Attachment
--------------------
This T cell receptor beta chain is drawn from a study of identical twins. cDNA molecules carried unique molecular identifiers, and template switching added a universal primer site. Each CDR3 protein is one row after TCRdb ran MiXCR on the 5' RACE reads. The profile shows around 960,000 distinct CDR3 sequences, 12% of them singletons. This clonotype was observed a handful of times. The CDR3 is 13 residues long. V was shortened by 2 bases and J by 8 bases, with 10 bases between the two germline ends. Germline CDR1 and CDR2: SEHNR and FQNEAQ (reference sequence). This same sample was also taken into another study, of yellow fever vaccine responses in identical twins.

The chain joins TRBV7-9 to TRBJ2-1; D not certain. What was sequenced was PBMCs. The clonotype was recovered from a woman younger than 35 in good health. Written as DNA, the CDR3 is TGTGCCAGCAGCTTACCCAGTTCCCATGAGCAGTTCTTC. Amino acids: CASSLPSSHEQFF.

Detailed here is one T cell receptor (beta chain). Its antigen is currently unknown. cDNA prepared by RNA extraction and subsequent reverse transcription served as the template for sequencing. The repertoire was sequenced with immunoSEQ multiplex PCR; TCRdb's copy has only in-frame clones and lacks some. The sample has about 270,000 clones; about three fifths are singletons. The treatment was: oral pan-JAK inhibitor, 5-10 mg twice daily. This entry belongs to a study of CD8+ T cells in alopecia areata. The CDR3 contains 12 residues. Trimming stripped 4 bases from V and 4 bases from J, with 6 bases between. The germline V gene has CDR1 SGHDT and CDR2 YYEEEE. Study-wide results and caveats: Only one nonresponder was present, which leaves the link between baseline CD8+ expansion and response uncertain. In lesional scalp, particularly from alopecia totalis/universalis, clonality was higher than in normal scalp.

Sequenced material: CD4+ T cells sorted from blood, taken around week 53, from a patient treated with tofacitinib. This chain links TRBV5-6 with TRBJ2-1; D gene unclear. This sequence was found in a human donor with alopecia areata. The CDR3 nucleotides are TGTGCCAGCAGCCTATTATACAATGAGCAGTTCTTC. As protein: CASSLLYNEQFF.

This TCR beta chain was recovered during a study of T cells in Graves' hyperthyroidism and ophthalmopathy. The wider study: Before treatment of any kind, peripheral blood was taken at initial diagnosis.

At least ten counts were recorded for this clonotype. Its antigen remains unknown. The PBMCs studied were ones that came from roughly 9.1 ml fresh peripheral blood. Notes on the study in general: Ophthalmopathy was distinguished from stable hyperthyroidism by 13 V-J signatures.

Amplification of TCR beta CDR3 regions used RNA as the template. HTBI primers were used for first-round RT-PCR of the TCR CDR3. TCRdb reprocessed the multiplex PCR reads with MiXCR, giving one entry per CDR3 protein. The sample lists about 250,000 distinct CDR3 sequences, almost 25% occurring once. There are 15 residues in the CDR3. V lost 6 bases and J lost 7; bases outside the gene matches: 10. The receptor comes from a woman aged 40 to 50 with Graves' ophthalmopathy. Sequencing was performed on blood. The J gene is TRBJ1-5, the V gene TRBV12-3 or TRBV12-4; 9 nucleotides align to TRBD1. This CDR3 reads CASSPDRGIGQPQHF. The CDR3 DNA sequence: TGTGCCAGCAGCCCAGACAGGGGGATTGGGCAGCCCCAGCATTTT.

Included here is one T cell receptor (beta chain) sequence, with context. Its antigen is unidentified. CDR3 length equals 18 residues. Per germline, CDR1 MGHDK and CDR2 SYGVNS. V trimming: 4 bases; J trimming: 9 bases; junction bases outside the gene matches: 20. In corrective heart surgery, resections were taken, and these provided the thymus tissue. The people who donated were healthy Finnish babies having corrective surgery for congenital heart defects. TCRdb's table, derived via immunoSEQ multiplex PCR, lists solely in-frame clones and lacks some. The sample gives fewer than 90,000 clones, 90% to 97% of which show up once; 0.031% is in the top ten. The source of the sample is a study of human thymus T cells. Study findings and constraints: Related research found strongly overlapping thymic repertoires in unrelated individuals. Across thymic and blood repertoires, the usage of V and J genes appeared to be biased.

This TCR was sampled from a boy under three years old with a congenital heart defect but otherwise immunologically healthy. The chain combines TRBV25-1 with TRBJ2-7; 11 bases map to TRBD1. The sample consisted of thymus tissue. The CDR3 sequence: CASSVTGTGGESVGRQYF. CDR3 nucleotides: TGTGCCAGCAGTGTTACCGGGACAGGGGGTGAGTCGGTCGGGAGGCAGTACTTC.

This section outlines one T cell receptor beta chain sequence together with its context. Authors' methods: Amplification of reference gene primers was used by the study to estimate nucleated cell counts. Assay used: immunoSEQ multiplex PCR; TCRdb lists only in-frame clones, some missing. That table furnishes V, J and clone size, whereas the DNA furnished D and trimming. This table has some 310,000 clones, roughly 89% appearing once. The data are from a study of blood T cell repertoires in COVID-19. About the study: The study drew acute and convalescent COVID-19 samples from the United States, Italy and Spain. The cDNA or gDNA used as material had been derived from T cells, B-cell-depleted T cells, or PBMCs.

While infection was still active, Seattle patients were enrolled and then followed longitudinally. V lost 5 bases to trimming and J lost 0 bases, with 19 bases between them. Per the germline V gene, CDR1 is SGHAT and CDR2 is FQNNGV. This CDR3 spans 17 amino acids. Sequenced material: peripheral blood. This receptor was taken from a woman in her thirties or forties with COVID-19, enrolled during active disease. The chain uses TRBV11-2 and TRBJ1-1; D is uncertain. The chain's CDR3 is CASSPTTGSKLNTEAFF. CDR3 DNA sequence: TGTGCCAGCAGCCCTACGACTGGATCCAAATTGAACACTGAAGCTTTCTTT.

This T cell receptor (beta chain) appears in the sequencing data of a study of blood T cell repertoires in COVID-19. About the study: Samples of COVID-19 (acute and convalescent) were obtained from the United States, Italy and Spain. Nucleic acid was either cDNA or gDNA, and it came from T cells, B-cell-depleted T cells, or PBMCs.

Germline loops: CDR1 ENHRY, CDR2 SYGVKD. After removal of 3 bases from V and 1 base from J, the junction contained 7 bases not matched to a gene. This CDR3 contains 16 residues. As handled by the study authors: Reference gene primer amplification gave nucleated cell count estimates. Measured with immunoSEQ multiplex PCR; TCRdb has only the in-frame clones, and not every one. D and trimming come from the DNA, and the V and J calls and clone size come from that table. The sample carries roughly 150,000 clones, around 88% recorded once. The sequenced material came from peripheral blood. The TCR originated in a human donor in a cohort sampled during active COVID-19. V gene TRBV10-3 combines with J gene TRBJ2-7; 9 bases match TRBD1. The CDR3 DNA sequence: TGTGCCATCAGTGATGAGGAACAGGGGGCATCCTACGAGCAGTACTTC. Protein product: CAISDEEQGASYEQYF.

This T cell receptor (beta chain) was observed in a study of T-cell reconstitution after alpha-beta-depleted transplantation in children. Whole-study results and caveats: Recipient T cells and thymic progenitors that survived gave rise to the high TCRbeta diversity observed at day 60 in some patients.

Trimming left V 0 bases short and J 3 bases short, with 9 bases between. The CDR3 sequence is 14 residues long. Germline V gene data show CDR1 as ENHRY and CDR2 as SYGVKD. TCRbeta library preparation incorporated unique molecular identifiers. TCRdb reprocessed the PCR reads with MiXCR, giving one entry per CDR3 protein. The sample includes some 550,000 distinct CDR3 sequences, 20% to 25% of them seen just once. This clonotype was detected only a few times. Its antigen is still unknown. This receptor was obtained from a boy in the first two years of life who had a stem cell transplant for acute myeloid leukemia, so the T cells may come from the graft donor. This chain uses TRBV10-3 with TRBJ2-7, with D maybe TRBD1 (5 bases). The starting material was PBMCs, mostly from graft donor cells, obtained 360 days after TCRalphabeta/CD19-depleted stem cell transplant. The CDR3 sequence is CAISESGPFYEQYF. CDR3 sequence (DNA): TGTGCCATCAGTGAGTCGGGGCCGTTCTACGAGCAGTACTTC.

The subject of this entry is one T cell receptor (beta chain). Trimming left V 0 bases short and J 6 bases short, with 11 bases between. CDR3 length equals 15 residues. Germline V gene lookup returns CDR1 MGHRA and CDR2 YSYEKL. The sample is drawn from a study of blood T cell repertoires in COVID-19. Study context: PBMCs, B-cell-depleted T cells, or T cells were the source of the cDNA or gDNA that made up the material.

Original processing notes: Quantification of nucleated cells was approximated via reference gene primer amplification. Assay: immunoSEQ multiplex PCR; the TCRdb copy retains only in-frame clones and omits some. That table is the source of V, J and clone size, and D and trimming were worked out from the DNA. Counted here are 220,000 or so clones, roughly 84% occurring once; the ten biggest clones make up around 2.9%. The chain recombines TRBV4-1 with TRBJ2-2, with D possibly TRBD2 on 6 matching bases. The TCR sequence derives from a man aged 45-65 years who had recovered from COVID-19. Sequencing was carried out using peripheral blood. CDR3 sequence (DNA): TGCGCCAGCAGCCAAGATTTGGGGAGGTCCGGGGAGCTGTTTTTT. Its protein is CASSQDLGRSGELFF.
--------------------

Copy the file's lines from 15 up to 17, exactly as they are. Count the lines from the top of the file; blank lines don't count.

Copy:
Trimming left V 0 bases short and J 3 bases short, with 9 bases between. The CDR3 sequence is 14 residues long. Germline V gene data show CDR1 as ENHRY and CDR2 as SYGVKD. TCRbeta library preparation incorporated unique molecular identifiers. TCRdb reprocessed the PCR reads with MiXCR, giving one entry per CDR3 protein. The sample includes some 550,000 distinct CDR3 sequences, 20% to 25% of them seen just once. This clonotype was detected only a few times. Its antigen is still unknown. This receptor was obtained from a boy in the first two years of life who had a stem cell transplant for acute myeloid leukemia, so the T cells may come from the graft donor. This chain uses TRBV10-3 with TRBJ2-7, with D maybe TRBD1 (5 bases). The starting material was PBMCs, mostly from graft donor cells, obtained 360 days after TCRalphabeta/CD19-depleted stem cell transplant. The CDR3 sequence is CAISESGPFYEQYF. CDR3 sequence (DNA): TGTGCCATCAGTGAGTCGGGGCCGTTCTACGAGCAGTACTTC.

The subject of this entry is one T cell receptor (beta chain). Trimming left V 0 bases short and J 6 bases short, with 11 bases between. CDR3 length equals 15 residues. Germline V gene lookup returns CDR1 MGHRA and CDR2 YSYEKL. The sample is drawn from a study of blood T cell repertoires in COVID-19. Study context: PBMCs, B-cell-depleted T cells, or T cells were the source of the cDNA or gDNA that made up the material.

Original processing notes: Quantification of nucleated cells was approximated via reference gene primer amplification. Assay: immunoSEQ multiplex PCR; the TCRdb copy retains only in-frame clones and omits some. That table is the source of V, J and clone size, and D and trimming were worked out from the DNA. Counted here are 220,000 or so clones, roughly 84% occurring once; the ten biggest clones make up around 2.9%. The chain recombines TRBV4-1 with TRBJ2-2, with D possibly TRBD2 on 6 matching bases. The TCR sequence derives from a man aged 45-65 years who had recovered from COVID-19. Sequencing was carried out using peripheral blood. CDR3 sequence (DNA): TGCGCCAGCAGCCAAGATTTGGGGAGGTCCGGGGAGCTGTTTTTT. Its protein is CASSQDLGRSGELFF.